Twice Born, a depressing melodrama with epic ambitions, follows Gemma (Penélope Cruz) as she returns with her son, Pietro (Pietro Catellitto), to a now-peaceful Sarajevo after having left her war-torn homeland 16 years ago with him in her arms. The film toggles between present-day scenes depicting the mother and son’s complicated relationship and flashes of the tragic love affair between Gemma and Diego (Emile Hirsch) in the early 1990s that led to Pietro’s conception. The boy’s birth was the product of rather bizarre and secretive circumstances that places his biological kinship under suspicion, and the point of Gemma’s trip is to reveal to him the truth about his filiation, but it turns out that she herself only knows half the story, if not less.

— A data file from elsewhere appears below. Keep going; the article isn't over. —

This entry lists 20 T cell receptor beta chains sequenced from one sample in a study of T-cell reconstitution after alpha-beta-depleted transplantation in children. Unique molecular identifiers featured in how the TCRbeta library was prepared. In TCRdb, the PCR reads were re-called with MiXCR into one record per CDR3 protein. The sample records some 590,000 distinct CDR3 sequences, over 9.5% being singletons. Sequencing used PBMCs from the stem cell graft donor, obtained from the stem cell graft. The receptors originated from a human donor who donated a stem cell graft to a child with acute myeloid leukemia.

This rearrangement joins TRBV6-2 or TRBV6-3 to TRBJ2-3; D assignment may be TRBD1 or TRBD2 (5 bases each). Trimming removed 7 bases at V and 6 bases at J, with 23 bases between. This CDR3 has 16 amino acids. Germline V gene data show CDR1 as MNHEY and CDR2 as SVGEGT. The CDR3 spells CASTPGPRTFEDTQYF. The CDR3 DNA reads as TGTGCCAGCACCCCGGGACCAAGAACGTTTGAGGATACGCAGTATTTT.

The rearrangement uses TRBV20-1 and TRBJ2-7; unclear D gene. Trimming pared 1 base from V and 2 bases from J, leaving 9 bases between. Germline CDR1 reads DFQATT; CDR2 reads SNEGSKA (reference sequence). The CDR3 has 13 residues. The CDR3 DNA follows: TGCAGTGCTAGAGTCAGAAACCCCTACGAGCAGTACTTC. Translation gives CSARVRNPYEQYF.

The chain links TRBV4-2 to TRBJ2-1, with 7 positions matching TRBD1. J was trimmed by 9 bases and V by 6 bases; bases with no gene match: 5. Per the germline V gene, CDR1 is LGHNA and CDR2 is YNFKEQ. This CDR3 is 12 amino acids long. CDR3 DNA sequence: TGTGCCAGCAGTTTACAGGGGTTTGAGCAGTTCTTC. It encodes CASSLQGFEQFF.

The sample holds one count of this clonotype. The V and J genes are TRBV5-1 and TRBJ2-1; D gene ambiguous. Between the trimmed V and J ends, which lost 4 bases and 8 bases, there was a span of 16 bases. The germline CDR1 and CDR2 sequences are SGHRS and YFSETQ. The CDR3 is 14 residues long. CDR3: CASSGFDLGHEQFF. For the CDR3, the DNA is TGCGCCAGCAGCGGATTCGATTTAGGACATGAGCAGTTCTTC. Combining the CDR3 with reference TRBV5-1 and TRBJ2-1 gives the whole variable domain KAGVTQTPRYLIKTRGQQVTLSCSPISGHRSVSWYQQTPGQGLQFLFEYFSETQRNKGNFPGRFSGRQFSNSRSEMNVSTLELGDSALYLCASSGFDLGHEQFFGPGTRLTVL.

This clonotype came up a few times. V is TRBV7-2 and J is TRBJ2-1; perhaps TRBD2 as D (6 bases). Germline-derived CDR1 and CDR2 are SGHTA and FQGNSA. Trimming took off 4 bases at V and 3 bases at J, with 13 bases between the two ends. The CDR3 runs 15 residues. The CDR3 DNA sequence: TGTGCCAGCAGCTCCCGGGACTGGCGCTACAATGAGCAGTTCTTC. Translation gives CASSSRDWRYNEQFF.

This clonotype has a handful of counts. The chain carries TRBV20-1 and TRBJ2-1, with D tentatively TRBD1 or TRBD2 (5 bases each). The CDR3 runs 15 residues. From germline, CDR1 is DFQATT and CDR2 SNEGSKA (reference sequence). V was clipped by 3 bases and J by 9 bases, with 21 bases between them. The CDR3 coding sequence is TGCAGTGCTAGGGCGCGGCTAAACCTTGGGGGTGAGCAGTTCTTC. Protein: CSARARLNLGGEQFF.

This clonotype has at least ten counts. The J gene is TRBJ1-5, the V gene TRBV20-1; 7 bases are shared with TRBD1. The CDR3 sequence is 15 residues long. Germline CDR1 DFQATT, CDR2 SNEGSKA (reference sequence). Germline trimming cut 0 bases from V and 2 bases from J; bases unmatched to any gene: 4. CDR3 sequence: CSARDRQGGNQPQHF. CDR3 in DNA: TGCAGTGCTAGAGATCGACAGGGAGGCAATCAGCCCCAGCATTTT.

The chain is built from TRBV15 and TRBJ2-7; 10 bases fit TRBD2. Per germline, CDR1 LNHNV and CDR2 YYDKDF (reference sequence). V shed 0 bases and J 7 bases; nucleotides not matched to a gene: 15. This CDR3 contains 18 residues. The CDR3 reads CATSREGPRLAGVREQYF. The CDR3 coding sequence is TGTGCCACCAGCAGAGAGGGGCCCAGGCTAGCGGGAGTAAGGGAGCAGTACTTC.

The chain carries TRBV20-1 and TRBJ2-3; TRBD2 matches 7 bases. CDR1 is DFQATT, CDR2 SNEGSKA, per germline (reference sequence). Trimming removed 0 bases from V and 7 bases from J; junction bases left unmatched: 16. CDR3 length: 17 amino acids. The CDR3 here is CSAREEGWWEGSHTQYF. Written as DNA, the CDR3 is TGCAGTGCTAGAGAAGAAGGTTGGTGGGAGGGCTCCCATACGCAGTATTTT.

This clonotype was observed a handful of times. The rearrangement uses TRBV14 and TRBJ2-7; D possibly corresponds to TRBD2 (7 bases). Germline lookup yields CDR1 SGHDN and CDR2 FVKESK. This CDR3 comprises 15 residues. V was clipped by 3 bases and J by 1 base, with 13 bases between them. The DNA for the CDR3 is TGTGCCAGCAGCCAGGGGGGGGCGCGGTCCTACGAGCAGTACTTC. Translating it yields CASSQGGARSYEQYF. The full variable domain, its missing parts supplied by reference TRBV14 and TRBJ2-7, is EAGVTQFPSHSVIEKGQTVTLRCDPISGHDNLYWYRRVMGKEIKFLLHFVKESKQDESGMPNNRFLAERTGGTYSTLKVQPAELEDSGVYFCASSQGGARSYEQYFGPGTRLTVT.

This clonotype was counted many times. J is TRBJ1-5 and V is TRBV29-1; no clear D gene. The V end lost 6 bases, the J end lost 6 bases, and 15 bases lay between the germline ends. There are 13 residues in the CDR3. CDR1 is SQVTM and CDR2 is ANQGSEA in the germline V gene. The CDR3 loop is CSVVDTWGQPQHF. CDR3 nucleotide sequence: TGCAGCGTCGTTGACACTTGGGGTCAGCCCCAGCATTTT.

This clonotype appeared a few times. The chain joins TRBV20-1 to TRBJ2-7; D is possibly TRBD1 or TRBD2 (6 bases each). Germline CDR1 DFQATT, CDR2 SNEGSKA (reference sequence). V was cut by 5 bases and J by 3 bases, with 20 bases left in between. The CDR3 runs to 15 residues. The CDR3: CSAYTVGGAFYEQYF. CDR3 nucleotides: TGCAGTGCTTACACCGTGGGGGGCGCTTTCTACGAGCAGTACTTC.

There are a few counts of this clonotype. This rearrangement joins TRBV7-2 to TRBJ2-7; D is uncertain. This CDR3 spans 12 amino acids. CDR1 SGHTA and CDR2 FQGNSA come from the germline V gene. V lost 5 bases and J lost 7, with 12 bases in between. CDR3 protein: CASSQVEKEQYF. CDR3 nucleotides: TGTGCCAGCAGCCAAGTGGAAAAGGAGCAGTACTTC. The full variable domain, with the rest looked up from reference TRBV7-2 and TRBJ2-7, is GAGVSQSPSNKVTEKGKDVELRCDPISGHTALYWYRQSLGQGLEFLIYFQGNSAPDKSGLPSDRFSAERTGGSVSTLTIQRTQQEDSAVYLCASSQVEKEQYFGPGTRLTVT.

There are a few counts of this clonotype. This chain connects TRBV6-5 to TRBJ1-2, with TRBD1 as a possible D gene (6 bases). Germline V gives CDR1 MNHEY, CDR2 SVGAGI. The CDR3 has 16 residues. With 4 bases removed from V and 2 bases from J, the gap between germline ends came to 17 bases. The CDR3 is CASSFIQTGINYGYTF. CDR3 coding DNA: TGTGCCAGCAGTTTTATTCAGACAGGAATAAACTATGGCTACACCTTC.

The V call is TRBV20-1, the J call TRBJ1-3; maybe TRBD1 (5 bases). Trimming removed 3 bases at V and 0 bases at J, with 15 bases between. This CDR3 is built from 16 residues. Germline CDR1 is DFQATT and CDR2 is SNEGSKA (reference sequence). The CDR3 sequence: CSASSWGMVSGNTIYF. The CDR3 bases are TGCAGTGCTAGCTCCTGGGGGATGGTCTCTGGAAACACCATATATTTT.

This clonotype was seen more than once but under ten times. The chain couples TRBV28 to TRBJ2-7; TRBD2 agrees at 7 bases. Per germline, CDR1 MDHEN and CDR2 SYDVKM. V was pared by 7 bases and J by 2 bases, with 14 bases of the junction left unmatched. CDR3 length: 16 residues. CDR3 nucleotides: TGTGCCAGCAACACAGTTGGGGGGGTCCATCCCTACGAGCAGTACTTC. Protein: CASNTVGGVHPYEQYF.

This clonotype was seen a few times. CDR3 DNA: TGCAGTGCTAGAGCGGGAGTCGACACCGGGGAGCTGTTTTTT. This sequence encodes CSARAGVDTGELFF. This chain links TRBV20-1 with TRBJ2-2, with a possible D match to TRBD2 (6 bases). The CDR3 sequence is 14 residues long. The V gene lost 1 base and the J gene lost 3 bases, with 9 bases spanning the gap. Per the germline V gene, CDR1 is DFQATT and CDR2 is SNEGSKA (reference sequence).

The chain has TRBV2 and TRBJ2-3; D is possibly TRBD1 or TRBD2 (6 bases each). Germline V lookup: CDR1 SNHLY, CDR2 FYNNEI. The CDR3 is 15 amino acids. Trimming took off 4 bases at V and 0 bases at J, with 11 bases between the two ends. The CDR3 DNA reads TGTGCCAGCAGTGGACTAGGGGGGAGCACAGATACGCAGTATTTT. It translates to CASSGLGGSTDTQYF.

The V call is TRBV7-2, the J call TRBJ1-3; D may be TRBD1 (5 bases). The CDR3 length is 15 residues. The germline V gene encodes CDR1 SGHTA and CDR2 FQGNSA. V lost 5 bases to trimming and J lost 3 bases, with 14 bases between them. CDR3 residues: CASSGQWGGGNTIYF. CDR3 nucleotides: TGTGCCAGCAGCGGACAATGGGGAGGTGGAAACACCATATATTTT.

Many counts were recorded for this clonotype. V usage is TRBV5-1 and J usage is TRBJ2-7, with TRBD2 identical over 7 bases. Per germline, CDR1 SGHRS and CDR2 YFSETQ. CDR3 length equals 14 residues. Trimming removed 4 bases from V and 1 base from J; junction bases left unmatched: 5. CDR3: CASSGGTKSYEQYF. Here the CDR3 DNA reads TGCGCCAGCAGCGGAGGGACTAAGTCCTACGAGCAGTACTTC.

Gemma and Diego’s mad love is the sort that only seems possible in Europe, or in European movies, and even more likely during war time, where passion means not making plans, instead of marriage and babies. The beginning of their story has the gravitas of the destine-bound love at the center of Julio Medem’s Lovers of the Artic Circle, but none of its focus, as Twice Born quickly turns out to be more interested in reveling in the secrets of its storyline than in its sentiments. Gemma and Diego grow apart as she discovers she can’t have children and is scared that her sterility will make him chase other women. While Medem’s film inhabits the confines of its love story with hermetic discipline, Sergio Castellitto’s film flirts with the incredibly touching romance with the Bosnian war as mere background, but it then takes the war more seriously by reducing the romance to a series of excessive narrative twists not unlike Incendies.